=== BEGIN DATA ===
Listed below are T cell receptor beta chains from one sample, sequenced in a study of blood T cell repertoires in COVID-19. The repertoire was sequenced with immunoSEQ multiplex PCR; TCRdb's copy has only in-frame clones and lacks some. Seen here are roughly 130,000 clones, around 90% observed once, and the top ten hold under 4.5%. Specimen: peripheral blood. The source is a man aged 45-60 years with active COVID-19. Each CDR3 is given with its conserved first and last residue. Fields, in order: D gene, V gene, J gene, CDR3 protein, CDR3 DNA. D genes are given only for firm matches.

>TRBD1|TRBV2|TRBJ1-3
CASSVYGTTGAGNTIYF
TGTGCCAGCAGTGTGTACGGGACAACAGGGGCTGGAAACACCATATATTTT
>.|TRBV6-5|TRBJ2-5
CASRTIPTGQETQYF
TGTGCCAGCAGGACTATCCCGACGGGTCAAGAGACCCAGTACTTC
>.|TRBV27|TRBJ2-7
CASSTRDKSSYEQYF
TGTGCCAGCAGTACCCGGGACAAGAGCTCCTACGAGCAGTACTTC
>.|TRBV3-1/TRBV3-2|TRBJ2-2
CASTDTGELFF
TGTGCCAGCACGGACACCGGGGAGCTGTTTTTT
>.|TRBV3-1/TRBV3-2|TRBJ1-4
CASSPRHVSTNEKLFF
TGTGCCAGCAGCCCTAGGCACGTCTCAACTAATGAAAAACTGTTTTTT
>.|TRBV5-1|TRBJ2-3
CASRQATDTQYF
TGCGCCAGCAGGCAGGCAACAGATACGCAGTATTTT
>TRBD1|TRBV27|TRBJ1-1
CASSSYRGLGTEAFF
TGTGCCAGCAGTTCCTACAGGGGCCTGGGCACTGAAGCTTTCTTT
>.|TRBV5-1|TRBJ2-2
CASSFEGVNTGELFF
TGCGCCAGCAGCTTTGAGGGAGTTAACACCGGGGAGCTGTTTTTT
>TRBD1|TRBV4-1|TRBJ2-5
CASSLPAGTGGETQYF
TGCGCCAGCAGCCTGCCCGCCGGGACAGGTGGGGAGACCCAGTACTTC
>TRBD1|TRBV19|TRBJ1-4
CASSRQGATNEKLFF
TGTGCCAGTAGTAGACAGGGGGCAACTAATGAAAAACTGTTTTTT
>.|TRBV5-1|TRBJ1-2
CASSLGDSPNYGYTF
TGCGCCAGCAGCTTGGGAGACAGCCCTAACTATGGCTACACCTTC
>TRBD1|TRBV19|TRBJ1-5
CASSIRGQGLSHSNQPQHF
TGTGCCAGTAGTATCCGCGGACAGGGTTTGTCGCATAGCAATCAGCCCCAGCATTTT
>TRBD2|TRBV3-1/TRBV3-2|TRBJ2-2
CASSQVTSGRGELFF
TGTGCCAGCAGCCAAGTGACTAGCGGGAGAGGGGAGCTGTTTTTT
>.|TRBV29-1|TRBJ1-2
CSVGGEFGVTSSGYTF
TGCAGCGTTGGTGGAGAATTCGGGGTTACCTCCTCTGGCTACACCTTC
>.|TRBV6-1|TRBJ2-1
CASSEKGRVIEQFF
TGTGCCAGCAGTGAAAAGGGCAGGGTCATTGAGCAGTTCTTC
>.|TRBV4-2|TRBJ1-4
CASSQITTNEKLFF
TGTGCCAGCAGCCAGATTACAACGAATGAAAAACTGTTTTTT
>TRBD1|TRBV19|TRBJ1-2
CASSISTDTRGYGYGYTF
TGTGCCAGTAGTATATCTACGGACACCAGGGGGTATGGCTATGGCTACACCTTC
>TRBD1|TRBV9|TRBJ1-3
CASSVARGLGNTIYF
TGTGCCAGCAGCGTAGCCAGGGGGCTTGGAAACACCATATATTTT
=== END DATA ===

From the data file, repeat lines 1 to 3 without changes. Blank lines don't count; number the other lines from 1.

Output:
Listed below are T cell receptor beta chains from one sample, sequenced in a study of blood T cell repertoires in COVID-19. The repertoire was sequenced with immunoSEQ multiplex PCR; TCRdb's copy has only in-frame clones and lacks some. Seen here are roughly 130,000 clones, around 90% observed once, and the top ten hold under 4.5%. Specimen: peripheral blood. The source is a man aged 45-60 years with active COVID-19. Each CDR3 is given with its conserved first and last residue. Fields, in order: D gene, V gene, J gene, CDR3 protein, CDR3 DNA. D genes are given only for firm matches.

>TRBD1|TRBV2|TRBJ1-3
CASSVYGTTGAGNTIYF